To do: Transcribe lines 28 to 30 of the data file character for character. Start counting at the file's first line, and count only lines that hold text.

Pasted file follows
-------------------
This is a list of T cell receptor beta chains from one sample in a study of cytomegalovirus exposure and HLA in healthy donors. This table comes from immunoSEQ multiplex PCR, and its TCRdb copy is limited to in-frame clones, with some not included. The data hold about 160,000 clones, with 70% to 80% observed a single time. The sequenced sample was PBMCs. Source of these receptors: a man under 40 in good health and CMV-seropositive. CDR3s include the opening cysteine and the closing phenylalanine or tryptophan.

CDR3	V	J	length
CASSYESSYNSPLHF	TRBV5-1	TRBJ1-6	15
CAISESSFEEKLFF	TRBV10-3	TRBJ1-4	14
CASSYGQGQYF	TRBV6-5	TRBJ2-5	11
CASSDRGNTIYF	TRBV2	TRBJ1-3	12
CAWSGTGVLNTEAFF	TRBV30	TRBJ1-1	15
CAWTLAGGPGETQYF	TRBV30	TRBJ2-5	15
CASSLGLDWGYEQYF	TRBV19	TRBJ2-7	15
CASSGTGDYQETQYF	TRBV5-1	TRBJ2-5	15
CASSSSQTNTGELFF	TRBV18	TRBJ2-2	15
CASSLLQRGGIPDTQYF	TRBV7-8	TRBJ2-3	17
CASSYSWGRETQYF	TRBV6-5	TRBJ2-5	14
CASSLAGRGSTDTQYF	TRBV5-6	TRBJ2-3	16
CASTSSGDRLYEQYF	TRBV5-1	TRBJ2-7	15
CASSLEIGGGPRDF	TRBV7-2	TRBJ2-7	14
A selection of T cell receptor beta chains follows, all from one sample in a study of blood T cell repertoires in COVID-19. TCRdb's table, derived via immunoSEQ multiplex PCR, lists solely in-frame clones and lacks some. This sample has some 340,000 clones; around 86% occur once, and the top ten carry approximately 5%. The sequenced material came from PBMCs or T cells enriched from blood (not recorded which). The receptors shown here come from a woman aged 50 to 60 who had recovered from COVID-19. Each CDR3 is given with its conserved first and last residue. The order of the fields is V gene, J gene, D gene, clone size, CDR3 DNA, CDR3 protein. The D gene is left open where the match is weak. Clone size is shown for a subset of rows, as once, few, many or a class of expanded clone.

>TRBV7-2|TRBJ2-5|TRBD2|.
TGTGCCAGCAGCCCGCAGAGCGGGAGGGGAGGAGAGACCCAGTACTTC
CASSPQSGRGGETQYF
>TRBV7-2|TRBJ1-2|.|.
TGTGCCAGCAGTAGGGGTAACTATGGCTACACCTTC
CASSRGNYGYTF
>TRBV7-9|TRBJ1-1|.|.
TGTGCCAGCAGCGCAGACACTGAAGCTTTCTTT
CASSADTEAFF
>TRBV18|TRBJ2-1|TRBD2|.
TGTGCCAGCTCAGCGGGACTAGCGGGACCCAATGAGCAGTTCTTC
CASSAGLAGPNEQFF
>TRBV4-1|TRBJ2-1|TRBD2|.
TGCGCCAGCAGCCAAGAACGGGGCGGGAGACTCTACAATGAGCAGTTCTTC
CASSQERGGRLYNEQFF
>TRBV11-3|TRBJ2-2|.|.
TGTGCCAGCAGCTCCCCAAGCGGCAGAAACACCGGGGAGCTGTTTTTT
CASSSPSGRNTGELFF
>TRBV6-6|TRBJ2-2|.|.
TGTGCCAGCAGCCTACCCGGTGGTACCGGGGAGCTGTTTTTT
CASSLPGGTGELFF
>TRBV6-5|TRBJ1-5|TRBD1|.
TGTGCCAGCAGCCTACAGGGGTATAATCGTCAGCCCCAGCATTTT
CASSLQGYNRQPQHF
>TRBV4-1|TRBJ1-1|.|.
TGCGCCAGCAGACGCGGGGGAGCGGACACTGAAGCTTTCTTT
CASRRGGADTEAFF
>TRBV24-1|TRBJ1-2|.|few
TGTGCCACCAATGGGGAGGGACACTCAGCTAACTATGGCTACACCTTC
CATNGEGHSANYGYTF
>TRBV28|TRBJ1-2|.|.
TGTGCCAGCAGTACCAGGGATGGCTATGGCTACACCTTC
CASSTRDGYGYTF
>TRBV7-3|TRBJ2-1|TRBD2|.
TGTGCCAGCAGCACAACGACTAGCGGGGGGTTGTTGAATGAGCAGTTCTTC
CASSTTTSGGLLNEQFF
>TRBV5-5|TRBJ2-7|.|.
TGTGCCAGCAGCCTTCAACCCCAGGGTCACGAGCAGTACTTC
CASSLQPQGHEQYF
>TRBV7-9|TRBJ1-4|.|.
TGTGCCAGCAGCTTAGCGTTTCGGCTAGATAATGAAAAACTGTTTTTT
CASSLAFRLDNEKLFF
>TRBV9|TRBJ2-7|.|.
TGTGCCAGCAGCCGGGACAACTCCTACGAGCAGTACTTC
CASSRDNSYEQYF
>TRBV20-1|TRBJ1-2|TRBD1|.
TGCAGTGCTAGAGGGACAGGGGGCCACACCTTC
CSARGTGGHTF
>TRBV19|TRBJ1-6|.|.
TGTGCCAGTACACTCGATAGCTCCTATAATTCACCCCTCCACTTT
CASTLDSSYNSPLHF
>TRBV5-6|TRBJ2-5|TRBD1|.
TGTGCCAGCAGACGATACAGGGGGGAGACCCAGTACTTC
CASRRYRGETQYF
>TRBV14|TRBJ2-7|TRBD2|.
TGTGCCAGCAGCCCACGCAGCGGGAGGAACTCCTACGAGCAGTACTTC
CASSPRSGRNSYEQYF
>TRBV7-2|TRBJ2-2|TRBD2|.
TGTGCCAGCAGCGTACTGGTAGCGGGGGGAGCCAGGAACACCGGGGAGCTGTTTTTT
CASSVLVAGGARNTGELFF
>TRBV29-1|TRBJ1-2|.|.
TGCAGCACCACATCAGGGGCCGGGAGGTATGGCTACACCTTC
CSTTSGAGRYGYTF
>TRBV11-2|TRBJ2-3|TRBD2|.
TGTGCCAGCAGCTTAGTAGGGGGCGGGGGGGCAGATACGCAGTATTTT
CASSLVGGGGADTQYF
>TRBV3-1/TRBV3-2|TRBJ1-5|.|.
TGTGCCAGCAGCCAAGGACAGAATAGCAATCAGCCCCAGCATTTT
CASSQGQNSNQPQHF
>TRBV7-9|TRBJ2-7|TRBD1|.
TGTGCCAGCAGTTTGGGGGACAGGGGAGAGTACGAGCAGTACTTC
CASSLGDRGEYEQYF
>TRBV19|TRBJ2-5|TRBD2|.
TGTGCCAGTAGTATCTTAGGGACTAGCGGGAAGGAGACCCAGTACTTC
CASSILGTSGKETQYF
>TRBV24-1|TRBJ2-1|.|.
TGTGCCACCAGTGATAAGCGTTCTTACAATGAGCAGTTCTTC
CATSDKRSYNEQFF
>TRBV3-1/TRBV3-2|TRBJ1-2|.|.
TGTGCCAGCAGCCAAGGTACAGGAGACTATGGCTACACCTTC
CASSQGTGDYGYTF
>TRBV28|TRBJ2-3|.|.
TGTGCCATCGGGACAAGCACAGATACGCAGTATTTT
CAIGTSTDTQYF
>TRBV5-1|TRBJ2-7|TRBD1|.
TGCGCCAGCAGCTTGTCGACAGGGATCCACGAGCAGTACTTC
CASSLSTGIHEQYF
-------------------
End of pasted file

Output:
TGTGCCAGCTCAGCGGGACTAGCGGGACCCAATGAGCAGTTCTTC
CASSAGLAGPNEQFF
>TRBV4-1|TRBJ2-1|TRBD2|.